At dinner I make everyone say one thing they liked about their day and one thing they didn't like. (Why yes it IS a mini examen.) I have transcribed a bit of tonight's conversation. Some pertinent background information: today we went to Jack's well child exam, did some back to school shopping, and spent the afternoon playing iPad while Mommy did the semi-annual Hated Clothes Sort.
EMMA: My good thing is that I went sopping with Mommy! And my SAD thing is that DADDY went to WORK.
JACK: Welllll... I can't think of any good things right now...
JACK'S PARENTS: Okay, well start with your not so good thing and you can think about good things later.
JACK: Wellll... my bad thing is that today was just .... we didn't have any plans. So it was pretty .... boring.
JACK'S MOTHER: What are you talking about? We got new school shoes today. I let you pick out a new backpack! Those aren't good things?
JACK: Shoes just aren't very important to me.
JACK'S MOTHER: You sure acted like they were important when you didn't like the first fifteen pairs I picked out for you.
JACK: [heavy sigh/quasi eye roll that would do a thirteen-year-old girl proud]
JACK'S FATHER, WITH THINLY VEILED SARCASM: So Jack, tomorrow we don't have any plans either. How can we accommodate your needs?
JACK, NOT GETTING IT AT ALL: Welllll... I like to do things. Like maybe we can go to the Science Center. Or go to a friend's house.
JACK'S MOTHER, ENTHUSIASTICALLY: You can do laundry. You can do dishes. Oooh, I know! You can clean the toilet!
JACK: [cracks a smile because he thinks his mother is not serious] [his mother is totally serious]
MOLLY: MY good thing is that Mommy got me new shoes! And I got to pick out my own backpack! And I had a frozen GoGurt for a snack! I am happy about everything! All the time! My bad thing is... I don't have a bad thing! I LOVE YOU, WORLD!!!!!!1!!!
JACK'S FATHER: What about doing some of those Lego sets you have half built?
JACK, WITH UTMOST CONTEMPT: Most of those are broken. And the other ones you dumped out in the other bins and all the pieces are mixed up.
JACK'S FATHER: ... So. You look for them.
JACK, SIGHING BECAUSE HIS PARENTS JUST DON'T UNDERSTAND: I can't really... find them.
MOLLY: But the doctor said you had good vision!
JACK'S MOTHER: [falls off her chair laughing]
It's just... I mean, a whole summer FULL of this! And it's getting worse! And most of the time I react by staring speechless because HE IS EIGHT! He is not a teenage girl! I had YEARS to mentally prepare myself for this attitude problem, didn't I?
Last week I printed out calendars for August and September, wrote down all the big things (appointments, Molly's birthday, weekends away), and listed out the rules for when he can ask me if he can play Minecraft. The Minecraft thing has been better since then, and that's totally my bad for not doing it at the beginning of summer. Master Jackson has always done better with Clearly Defined Structure, being the sort of person who wants to know what we're doing tomorrow, and at what time, and what we'll be doing directly after that.
[I just heard him ask Molly if they can make their own schedule in the morning where they play chess because 1) I won't let him play the iPad on weekday mornings and 2) "otherwise I get bored".]
I feel like I could have done a little better maybe, figured out some Pinteresty projects for him to work on, gave him something to investigate over the summer and make a book or a report or something. He LIKES stuff like that. But no, instead I decided we would go to the library at least once a week and we would have at least a half hour of reading each afternoon and OH, this is not how he would like to spend his time.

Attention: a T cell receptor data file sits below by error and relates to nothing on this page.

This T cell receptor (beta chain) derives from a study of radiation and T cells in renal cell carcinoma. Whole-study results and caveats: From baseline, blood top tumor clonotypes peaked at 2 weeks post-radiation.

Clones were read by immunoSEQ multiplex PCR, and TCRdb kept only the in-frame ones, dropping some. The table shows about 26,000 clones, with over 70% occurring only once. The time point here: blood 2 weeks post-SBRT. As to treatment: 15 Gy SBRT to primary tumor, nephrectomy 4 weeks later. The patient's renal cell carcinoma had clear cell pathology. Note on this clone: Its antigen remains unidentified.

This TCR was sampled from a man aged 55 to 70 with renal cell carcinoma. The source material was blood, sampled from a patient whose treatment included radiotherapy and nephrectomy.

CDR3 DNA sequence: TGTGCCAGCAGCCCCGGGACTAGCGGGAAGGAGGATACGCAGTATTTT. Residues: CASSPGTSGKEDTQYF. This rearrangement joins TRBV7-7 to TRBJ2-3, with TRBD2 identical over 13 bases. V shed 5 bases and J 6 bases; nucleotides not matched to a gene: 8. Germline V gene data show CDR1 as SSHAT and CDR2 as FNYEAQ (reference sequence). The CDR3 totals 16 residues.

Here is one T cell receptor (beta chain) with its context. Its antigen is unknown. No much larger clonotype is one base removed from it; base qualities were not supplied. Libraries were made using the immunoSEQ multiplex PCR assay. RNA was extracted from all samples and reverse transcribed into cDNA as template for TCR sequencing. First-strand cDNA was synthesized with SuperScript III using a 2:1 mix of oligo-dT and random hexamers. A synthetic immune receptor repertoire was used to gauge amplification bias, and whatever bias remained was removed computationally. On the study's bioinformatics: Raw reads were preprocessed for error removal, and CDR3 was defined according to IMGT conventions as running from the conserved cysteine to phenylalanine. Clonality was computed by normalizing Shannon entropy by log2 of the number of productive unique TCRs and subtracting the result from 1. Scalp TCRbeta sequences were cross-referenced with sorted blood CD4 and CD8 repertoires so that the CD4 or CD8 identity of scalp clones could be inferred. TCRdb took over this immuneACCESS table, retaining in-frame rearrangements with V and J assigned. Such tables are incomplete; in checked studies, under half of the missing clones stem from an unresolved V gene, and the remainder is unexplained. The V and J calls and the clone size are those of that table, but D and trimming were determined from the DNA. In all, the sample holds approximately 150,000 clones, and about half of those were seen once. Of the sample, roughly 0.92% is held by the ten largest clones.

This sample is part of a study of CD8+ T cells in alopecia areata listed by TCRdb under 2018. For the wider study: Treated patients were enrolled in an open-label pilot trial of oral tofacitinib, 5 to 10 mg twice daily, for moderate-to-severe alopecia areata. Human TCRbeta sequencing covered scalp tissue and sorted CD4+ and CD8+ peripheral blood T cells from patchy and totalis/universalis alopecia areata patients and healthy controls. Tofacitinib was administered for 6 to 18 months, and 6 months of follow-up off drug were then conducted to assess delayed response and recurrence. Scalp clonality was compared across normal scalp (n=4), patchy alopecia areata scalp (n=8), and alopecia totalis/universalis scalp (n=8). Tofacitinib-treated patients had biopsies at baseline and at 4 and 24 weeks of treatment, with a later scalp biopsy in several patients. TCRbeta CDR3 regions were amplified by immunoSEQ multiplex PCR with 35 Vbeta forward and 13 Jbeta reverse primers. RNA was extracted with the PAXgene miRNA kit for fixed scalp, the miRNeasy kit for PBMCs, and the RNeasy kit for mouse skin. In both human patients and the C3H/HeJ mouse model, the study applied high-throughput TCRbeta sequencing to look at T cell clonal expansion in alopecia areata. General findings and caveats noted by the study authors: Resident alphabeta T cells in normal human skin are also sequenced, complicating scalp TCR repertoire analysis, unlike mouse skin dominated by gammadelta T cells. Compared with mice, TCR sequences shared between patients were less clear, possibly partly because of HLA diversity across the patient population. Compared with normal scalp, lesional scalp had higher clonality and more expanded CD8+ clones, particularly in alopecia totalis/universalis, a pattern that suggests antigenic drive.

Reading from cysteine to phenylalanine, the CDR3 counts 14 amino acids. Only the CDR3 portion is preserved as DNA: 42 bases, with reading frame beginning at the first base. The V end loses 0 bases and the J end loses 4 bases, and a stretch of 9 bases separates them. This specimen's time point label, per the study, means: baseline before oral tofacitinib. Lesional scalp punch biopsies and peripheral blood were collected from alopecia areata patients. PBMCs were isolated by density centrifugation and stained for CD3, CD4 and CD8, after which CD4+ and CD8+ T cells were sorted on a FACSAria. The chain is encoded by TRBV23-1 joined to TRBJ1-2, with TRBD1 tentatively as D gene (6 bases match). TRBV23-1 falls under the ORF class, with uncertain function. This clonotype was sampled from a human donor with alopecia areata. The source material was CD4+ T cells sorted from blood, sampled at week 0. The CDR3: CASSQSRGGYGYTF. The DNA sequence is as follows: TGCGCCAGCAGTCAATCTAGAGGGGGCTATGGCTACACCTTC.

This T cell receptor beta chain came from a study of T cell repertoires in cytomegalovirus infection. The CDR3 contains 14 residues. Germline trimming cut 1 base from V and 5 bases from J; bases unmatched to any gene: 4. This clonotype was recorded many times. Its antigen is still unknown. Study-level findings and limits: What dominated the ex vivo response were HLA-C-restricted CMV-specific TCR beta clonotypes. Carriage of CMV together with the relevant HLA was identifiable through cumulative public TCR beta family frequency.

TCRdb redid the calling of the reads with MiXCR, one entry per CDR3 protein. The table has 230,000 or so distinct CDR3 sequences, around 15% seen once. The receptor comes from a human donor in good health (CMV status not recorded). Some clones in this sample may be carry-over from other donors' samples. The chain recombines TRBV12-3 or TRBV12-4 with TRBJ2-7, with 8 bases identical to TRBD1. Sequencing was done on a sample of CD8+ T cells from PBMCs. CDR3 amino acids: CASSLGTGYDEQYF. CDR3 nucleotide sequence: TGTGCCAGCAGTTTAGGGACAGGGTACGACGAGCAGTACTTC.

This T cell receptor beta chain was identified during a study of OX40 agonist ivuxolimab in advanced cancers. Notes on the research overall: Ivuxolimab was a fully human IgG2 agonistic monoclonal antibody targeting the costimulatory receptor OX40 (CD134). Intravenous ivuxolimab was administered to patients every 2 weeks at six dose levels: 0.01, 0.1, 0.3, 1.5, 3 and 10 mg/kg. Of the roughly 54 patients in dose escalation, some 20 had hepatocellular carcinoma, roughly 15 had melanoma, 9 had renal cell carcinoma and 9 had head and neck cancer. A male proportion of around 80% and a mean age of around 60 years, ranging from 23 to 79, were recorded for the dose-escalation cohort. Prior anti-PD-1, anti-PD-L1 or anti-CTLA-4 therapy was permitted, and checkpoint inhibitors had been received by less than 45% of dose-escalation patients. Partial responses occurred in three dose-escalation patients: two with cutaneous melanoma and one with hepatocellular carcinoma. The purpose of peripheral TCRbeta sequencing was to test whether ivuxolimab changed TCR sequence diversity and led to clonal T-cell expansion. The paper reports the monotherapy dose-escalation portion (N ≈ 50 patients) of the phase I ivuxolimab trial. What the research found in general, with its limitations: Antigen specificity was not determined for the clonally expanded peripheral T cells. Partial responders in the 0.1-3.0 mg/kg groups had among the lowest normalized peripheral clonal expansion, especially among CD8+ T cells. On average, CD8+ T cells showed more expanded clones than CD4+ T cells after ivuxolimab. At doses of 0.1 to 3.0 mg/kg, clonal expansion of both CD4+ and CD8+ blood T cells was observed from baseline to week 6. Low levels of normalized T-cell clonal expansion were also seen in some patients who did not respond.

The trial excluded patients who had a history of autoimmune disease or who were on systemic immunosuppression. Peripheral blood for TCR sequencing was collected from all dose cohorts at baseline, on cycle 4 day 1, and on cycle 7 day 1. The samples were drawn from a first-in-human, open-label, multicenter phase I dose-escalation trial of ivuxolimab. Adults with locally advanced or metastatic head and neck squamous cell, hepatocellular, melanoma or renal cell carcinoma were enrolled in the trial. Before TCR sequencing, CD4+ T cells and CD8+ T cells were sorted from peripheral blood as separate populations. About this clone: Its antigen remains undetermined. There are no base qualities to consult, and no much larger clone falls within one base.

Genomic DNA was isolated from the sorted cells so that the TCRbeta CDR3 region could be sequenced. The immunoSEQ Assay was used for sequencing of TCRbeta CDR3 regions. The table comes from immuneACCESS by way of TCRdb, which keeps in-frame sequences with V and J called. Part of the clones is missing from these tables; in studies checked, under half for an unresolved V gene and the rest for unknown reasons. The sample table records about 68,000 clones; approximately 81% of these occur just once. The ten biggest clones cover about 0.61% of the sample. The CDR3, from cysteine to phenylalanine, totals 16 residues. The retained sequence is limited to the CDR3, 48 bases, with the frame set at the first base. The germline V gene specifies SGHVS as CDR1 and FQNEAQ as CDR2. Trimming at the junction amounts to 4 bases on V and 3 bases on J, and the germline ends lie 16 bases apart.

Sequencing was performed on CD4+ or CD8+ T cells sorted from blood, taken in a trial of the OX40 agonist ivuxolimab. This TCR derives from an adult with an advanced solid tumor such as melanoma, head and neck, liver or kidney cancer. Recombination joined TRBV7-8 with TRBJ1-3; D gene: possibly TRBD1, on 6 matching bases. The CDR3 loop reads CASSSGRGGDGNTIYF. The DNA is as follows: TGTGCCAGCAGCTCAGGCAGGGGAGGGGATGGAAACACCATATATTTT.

If the little girl on our street is around, both big kids will spend the entire afternoon and evening riding bikes and hanging out with her. But she's on vacation until school starts. I FEAR FOR OUR LIVES, INTERNET.
I want him to quit being such a butthead about EVERYTHING. All the time. About our whole day. The sighing, the almost-stomping, the almost-eye-rolling - enough to make us think he's being a butthead, but not enough to warrant a shouting throwdown. (Although I did send him to his room at 7:08 this morning. I think I'd been awake all of two minutes.)
So yeah, I want to respond better too. Tonight I was sarcastic and snippy and laughing at him, which wasn't satisfying since he didn't realize I was laughing at him. But that's not... I don't know. The part of me that remembers being a kid doesn't want to totally disregard him like that.
And when we DO regard him... like right now my sainted husband is playing one of his giant silly board games with all the kids and Jack is ENGAGED. He is happy and into it and likes us again. When I spend an extra 10 minutes chatting with him before I turn out his light at bedtime, those are well spent 10 minutes. And when we DO have plans, it almost doesn't matter what the plans are, he's good. Yesterday his main companion was a 10-year-old with Down Syndrome and autism who says only a few words, and Jack was awesome with him! Included him and had fun with him. He is not the horrible, unfeeling, apathetic, super selfish BUTTHEAD he sometimes acts like.
BUT DUDE. I am not his cruise director! I am not his teacher! Or his grandma or his babysitter or any of the other people invested in making sure Jackson Cheung has a good time! Man, some days just making sure he eats three meals is the best I can do. There are nine million toys in this house, not to mention piles of paper and art supplies, a garage full of bikes and scooters and balls, a backyard with a FREAKING SLIDE. Make your own fun, eight-year-old boy! Quit talking to me like my main function is to make sure you are entertained all the livelong day!
Okay. It might be out of my system. For now. I'm going to hide in the bedroom while the rest of them are having this little family moment. I think everyone will be happiest that way.